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‘Half-Life’ physics, big eggs & more

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When it comes to computer game industry events, nothing succeeds like excess. Case in point, last week’s Electronic Entertainment Expo, a study in sensory overload. Imagine, if you will, a small city of multi-story exhibitor booths built along the specs of a post-modern Albert Speer. At eye level, an army of costumed characters and overzealous marketers compete for attention. And on monitors everywhere, games — thousand of them.

OVER 60,000 INDUSTRY types visited the Los Angeles Convention Center to play the games slated for release later this year. I was one of them. After enduring both crowds and mind-numbing techno — the muzak of game industry events — I’m happy to report a couple discoveries. First, Excedrin works. And second, the next year looks good for games.

Here’s some of the winners (and some random observations):

The big one: “Half-Life 2” (PC)

E3 attendees waited in line for hours to catch the demo to sequel to the popular first-person shooter for the PC. Here’s why: The graphics and game physics are incredible.

Developers Valve Software consulted a research psychiatrist at the University of California to produce realistic facial expressions using 40 different muscles. Eyes actually glint based on local illumination.

Gabe Newell, Valve’s managing director, demonstrated game physics by pulling a virtual slat of wood along a virtual concrete floor. “It sounds like wood, scrapes like wood, and if I shoot it, it will shatter like wood,” Newell explained before blowing the object up.

When “Half-Life 2” hits the shelves this fall, expect sales to extend well beyond the first-person shooter market. It looks that good. (Note: Due to its graphic portrayal of violence, “Half-Life 2” is not recommended for the kids.)

Best game in Cantonese: “Rise to Honor” (PlayStation 2)

“Rise to Honor” abandons the tedious button-mashing common with most fighting games. Instead, players use PlayStation 2’s right analog stick to make martial arts moves. Both the graphics and the interactive environment are unusually rich for a PS2 game. Anything from a chair to a table can serve as a weapon.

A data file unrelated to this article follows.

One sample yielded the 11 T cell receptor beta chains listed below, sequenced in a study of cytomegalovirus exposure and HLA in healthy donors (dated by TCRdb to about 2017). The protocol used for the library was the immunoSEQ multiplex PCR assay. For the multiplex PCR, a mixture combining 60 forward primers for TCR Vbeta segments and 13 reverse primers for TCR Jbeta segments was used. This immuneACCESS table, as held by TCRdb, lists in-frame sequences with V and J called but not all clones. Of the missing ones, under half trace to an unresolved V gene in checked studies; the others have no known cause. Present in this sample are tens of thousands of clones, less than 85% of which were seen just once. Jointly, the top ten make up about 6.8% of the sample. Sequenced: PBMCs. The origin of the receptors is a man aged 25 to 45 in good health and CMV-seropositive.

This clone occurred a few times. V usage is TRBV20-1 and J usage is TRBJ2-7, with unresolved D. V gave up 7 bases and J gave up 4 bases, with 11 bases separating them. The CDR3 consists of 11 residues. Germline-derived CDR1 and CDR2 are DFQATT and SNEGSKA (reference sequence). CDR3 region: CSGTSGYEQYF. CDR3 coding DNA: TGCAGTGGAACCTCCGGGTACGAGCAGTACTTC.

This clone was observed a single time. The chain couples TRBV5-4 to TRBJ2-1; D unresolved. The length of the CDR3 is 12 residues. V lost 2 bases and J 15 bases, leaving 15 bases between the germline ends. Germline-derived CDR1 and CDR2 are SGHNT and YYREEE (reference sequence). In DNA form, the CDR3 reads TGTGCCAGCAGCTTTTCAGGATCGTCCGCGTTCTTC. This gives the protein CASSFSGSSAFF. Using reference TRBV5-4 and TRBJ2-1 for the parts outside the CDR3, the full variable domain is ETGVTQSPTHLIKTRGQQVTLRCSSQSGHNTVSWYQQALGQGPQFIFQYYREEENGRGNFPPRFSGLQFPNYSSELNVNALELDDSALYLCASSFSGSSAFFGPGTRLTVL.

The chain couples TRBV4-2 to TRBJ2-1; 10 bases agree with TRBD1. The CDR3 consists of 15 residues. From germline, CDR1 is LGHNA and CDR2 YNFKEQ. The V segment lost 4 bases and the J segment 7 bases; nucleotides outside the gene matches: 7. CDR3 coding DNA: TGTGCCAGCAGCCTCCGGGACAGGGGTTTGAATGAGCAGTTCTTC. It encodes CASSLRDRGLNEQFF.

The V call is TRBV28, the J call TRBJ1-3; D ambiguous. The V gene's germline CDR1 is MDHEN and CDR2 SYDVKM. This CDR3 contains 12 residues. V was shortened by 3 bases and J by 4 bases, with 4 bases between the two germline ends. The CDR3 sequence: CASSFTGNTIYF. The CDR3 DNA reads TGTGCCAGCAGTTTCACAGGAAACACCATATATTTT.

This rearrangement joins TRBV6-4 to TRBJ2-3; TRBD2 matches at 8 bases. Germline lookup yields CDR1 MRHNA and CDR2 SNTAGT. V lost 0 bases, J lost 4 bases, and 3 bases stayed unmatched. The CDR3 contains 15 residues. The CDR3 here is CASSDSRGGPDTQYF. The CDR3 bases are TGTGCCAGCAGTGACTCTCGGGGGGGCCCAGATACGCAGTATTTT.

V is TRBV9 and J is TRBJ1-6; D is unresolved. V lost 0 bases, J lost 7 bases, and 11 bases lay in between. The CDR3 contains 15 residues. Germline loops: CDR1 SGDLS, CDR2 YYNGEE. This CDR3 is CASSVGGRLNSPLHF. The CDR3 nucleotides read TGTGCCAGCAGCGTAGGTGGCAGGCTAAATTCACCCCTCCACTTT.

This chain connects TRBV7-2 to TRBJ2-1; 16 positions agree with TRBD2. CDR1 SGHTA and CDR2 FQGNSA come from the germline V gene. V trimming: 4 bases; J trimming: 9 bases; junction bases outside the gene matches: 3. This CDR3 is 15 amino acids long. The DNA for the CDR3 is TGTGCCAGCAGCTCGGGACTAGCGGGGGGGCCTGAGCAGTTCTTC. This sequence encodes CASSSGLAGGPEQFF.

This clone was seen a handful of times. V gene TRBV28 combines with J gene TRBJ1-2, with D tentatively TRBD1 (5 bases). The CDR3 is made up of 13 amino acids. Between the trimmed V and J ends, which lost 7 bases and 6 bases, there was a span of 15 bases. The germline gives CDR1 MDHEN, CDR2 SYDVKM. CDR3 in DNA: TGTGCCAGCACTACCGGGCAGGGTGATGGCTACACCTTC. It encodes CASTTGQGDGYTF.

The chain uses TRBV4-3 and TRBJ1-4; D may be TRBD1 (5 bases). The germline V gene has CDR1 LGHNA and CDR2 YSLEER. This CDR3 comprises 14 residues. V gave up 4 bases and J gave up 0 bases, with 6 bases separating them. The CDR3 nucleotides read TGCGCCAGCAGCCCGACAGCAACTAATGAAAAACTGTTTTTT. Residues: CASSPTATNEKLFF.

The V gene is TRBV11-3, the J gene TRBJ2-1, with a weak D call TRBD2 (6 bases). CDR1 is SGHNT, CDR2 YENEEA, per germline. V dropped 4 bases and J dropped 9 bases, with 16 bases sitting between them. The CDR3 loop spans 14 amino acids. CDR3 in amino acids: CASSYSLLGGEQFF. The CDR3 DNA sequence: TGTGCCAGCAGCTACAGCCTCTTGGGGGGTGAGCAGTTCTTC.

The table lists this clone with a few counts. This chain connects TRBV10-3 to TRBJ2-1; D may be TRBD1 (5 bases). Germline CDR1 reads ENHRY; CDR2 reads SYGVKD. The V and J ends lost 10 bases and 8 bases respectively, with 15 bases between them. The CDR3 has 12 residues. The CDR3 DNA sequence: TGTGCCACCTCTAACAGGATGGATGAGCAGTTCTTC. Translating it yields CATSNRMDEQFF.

One nice touch: As the action of this cop vs. Triad adventure moves from Hong Kong to San Francisco, the dialogue switches from Cantonese (with English subtitles) to English. Jet Li, the acrobatic movie star, lent his voice and digital doppelganger.

Best use of a journalist: “Beyond Good & Evil” (GameCube/PS2/Xbox/PC)

As girl reporter “Jade,” you must discover the source of a mass hysteria sweeping her world. Your weapons: an aikido staff, a camera and good old-fashioned journalistic skills. Developer Ubi Soft created a new engine for the game and the result is a beautifully rendered universe rich in deep purples and greens and blessed by heavenly lighting effects. Between the graphics and the plucky heroine, there’s much to love about this game.

Best graphic novel adaptation: “XIII” (GameCube/PS2/Xbox/PC)

First-person-shooters receive a face lift with “XIII,” which shares its design aesthetic of clean lines and cel shading with the graphic novel of the same name.

The plot is similar in execution and complexity to the indie film “Memento”: The protagonist suffers from a bad case of amnesia. A tattoo of the number “XIII” and a key to a bank deposit box are the only clues the player is provided at the beginning of the game. Game play and nicely rendered flashbacks gradually expose the protagonist’s real identity.

Best performance in a chicken suit: “Billy Hatcher and the Giant Egg” (GameCube)